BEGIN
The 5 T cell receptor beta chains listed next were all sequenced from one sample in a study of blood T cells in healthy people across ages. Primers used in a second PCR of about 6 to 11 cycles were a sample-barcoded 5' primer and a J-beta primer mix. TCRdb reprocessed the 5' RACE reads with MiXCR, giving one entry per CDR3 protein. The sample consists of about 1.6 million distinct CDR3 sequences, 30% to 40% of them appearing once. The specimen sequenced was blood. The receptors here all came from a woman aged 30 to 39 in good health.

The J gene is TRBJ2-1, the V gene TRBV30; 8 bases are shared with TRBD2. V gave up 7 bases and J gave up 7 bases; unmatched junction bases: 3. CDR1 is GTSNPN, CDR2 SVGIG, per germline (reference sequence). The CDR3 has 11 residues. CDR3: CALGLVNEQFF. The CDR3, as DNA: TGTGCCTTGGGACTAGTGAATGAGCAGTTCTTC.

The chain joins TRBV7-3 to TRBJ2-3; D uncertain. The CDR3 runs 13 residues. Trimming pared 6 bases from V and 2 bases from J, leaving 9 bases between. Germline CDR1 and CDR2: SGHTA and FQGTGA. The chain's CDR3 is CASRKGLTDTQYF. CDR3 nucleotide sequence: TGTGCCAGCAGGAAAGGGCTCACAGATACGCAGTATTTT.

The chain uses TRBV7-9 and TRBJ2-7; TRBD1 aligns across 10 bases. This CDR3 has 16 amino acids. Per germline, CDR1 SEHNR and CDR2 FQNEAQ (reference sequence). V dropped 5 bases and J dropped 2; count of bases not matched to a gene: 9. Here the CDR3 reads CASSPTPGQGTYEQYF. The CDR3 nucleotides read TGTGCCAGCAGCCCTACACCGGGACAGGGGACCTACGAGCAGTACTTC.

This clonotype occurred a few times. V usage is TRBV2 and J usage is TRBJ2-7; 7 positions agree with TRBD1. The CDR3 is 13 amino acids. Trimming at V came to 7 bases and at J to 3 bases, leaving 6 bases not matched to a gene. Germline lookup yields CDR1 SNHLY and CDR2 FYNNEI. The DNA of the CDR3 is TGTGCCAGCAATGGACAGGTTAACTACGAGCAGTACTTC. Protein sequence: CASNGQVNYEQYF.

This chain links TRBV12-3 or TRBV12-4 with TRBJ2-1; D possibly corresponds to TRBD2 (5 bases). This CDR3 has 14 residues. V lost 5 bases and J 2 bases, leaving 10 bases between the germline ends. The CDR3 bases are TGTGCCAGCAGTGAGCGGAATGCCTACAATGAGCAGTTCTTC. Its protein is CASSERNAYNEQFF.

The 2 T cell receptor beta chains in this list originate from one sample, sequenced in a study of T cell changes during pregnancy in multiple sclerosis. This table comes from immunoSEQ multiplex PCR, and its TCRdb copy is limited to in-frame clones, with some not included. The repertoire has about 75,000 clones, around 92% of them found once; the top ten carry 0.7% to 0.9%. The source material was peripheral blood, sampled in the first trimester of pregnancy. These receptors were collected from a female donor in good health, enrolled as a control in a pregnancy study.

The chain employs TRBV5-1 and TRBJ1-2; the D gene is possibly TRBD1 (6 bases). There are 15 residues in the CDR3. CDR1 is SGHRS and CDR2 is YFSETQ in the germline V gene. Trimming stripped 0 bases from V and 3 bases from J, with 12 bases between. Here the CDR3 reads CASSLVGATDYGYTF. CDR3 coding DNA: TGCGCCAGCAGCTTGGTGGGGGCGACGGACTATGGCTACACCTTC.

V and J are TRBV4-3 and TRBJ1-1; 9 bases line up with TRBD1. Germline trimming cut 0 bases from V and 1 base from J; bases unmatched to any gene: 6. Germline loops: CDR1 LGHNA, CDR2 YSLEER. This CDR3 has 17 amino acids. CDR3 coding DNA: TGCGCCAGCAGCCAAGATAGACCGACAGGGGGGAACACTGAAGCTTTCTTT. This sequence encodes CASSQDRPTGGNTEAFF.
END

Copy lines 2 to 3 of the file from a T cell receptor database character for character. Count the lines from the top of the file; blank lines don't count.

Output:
The J gene is TRBJ2-1, the V gene TRBV30; 8 bases are shared with TRBD2. V gave up 7 bases and J gave up 7 bases; unmatched junction bases: 3. CDR1 is GTSNPN, CDR2 SVGIG, per germline (reference sequence). The CDR3 has 11 residues. CDR3: CALGLVNEQFF. The CDR3, as DNA: TGTGCCTTGGGACTAGTGAATGAGCAGTTCTTC.

The chain joins TRBV7-3 to TRBJ2-3; D uncertain. The CDR3 runs 13 residues. Trimming pared 6 bases from V and 2 bases from J, leaving 9 bases between. Germline CDR1 and CDR2: SGHTA and FQGTGA. The chain's CDR3 is CASRKGLTDTQYF. CDR3 nucleotide sequence: TGTGCCAGCAGGAAAGGGCTCACAGATACGCAGTATTTT.